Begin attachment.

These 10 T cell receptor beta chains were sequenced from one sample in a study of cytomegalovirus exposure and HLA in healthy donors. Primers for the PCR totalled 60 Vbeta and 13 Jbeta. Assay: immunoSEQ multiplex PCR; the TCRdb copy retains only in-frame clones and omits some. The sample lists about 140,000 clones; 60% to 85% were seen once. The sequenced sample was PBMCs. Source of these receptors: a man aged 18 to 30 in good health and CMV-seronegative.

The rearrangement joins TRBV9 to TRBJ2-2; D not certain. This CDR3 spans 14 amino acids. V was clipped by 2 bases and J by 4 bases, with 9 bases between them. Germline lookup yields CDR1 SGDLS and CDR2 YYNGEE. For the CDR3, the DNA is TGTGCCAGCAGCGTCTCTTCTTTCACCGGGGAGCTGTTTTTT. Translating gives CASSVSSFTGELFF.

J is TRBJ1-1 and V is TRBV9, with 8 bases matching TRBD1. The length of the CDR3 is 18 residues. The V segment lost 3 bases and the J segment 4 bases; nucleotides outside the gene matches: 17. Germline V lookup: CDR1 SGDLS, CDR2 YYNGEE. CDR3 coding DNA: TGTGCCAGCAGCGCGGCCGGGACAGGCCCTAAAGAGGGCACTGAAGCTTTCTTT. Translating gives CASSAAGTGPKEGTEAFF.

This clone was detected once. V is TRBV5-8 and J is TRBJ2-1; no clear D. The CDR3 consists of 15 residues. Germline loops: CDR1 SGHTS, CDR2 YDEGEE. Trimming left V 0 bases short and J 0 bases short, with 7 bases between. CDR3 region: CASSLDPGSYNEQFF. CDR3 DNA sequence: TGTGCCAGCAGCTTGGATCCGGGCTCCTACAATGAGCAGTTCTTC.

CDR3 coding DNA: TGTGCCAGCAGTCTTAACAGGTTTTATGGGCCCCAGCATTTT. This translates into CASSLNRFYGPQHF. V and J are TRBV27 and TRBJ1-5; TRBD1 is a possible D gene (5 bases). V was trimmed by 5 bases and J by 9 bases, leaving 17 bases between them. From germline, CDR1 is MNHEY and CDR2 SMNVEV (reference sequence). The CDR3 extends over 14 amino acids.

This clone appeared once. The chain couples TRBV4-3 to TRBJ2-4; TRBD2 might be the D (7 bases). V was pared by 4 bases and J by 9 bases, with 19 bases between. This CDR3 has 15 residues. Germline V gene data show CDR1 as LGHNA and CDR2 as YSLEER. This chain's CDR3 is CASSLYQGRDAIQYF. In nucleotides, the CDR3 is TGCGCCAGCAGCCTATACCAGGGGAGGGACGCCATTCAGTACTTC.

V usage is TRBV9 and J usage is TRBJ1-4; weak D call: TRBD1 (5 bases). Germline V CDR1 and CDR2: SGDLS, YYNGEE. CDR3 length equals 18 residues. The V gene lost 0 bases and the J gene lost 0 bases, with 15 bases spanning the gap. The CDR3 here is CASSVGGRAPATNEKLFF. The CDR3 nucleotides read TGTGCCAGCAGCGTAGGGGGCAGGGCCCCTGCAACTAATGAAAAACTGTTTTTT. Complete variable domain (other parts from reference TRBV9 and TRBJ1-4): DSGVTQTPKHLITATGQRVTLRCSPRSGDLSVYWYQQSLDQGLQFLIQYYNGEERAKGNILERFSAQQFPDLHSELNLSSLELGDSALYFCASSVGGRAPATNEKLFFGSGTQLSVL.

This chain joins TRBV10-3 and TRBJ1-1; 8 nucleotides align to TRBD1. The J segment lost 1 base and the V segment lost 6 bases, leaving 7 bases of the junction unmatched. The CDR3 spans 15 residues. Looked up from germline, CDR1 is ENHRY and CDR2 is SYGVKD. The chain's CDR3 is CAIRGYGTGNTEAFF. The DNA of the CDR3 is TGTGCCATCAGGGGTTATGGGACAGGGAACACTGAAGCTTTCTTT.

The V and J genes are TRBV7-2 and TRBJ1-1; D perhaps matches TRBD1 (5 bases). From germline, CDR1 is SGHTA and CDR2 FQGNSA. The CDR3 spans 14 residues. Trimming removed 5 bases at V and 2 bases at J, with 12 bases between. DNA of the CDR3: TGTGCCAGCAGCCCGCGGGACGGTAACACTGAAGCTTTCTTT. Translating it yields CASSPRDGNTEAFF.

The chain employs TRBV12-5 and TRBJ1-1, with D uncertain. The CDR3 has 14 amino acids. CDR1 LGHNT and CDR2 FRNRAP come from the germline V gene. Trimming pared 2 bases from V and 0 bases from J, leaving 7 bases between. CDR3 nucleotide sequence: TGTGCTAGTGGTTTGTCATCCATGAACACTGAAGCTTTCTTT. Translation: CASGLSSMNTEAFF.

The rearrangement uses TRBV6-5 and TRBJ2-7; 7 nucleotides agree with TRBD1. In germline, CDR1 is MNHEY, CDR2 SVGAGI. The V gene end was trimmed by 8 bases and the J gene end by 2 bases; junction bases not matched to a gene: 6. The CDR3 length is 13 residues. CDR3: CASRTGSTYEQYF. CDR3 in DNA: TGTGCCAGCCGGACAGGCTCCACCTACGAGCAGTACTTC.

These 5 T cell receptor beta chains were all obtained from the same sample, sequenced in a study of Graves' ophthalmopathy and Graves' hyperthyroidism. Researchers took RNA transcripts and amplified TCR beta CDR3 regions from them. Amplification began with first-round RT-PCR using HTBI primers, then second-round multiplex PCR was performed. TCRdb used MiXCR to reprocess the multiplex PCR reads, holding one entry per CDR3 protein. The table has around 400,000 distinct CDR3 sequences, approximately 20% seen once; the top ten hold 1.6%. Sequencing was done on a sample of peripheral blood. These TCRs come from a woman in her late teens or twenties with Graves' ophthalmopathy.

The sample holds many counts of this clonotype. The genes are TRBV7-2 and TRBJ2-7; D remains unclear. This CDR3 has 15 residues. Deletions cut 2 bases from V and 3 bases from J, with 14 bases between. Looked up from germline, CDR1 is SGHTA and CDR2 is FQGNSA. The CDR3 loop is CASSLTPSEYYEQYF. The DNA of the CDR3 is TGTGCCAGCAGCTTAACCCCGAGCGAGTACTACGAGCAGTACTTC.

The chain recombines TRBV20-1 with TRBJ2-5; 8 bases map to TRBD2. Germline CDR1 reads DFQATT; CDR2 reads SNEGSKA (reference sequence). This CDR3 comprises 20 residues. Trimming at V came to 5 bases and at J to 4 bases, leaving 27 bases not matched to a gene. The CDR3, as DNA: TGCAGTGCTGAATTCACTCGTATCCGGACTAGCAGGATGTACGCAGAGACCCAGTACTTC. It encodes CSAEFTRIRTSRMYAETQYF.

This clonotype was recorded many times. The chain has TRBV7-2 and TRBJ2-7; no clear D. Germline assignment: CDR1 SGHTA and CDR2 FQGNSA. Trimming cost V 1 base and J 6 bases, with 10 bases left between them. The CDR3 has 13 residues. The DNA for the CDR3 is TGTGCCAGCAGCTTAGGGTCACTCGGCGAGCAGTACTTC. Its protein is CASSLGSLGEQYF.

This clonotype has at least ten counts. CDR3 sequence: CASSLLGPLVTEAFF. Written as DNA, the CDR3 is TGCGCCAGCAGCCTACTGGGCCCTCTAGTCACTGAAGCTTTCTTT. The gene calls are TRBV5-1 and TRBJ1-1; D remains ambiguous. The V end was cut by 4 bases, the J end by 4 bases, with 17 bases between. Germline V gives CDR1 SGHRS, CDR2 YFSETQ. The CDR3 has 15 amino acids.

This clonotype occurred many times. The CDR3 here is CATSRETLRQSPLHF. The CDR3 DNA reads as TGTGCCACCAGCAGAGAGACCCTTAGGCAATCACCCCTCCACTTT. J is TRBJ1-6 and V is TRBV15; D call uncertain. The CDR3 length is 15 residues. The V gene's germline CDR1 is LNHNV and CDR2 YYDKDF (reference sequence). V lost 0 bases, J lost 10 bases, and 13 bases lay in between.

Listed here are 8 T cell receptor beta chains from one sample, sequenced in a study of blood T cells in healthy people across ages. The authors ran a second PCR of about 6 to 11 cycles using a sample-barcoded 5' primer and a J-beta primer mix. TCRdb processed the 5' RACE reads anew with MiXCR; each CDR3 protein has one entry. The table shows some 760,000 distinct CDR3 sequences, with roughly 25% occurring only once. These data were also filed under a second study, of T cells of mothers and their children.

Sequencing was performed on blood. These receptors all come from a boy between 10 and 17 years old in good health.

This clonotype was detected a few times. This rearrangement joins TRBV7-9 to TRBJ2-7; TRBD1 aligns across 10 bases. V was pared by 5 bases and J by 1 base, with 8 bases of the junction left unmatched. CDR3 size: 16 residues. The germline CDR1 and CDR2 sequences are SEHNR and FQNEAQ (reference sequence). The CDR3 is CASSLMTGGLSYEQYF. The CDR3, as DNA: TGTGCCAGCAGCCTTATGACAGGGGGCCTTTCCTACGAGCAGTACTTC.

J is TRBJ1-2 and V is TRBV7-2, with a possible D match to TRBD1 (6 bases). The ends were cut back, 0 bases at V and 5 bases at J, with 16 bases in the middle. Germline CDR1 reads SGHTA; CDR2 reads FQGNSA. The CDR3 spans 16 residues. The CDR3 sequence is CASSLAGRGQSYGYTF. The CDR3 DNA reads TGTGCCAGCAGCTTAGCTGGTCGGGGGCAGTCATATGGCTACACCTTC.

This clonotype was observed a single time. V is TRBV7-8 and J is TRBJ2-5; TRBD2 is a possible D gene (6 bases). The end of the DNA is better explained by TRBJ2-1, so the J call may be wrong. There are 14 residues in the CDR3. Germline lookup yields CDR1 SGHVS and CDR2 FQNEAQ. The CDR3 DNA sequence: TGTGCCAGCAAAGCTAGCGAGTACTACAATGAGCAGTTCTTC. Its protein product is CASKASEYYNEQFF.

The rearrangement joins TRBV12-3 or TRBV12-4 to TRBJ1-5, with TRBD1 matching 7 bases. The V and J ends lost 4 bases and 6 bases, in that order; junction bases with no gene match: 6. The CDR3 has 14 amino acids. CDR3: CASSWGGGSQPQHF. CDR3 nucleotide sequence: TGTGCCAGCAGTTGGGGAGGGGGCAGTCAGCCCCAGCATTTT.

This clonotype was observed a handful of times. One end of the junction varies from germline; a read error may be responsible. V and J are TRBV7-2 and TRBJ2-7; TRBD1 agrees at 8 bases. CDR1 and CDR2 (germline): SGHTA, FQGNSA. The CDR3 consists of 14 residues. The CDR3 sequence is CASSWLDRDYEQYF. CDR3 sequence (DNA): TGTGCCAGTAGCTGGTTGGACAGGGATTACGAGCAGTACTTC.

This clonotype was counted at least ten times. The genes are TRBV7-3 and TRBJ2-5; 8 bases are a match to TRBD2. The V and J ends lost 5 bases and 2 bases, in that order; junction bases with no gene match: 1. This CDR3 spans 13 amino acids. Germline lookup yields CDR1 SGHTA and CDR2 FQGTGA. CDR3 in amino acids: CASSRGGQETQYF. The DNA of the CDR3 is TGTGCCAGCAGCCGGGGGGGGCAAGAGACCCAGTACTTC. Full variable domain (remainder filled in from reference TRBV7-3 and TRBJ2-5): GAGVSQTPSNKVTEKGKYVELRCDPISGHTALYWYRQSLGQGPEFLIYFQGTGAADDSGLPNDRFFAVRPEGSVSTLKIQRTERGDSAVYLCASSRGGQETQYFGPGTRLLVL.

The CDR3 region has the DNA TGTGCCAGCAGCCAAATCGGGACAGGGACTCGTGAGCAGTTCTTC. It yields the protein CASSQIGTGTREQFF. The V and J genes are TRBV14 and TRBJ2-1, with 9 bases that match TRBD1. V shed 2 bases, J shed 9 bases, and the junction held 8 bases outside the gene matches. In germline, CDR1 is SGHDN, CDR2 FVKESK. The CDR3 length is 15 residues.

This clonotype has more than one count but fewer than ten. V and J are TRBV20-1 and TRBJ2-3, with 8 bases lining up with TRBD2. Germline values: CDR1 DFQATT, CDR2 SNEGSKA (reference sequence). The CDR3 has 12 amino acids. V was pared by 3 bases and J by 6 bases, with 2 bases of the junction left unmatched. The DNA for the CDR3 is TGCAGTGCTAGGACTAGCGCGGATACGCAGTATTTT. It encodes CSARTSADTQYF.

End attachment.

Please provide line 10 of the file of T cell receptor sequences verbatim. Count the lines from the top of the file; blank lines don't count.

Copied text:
The chain employs TRBV12-5 and TRBJ1-1, with D uncertain. The CDR3 has 14 amino acids. CDR1 LGHNT and CDR2 FRNRAP come from the germline V gene. Trimming pared 2 bases from V and 0 bases from J, leaving 7 bases between. CDR3 nucleotide sequence: TGTGCTAGTGGTTTGTCATCCATGAACACTGAAGCTTTCTTT. Translation: CASGLSSMNTEAFF.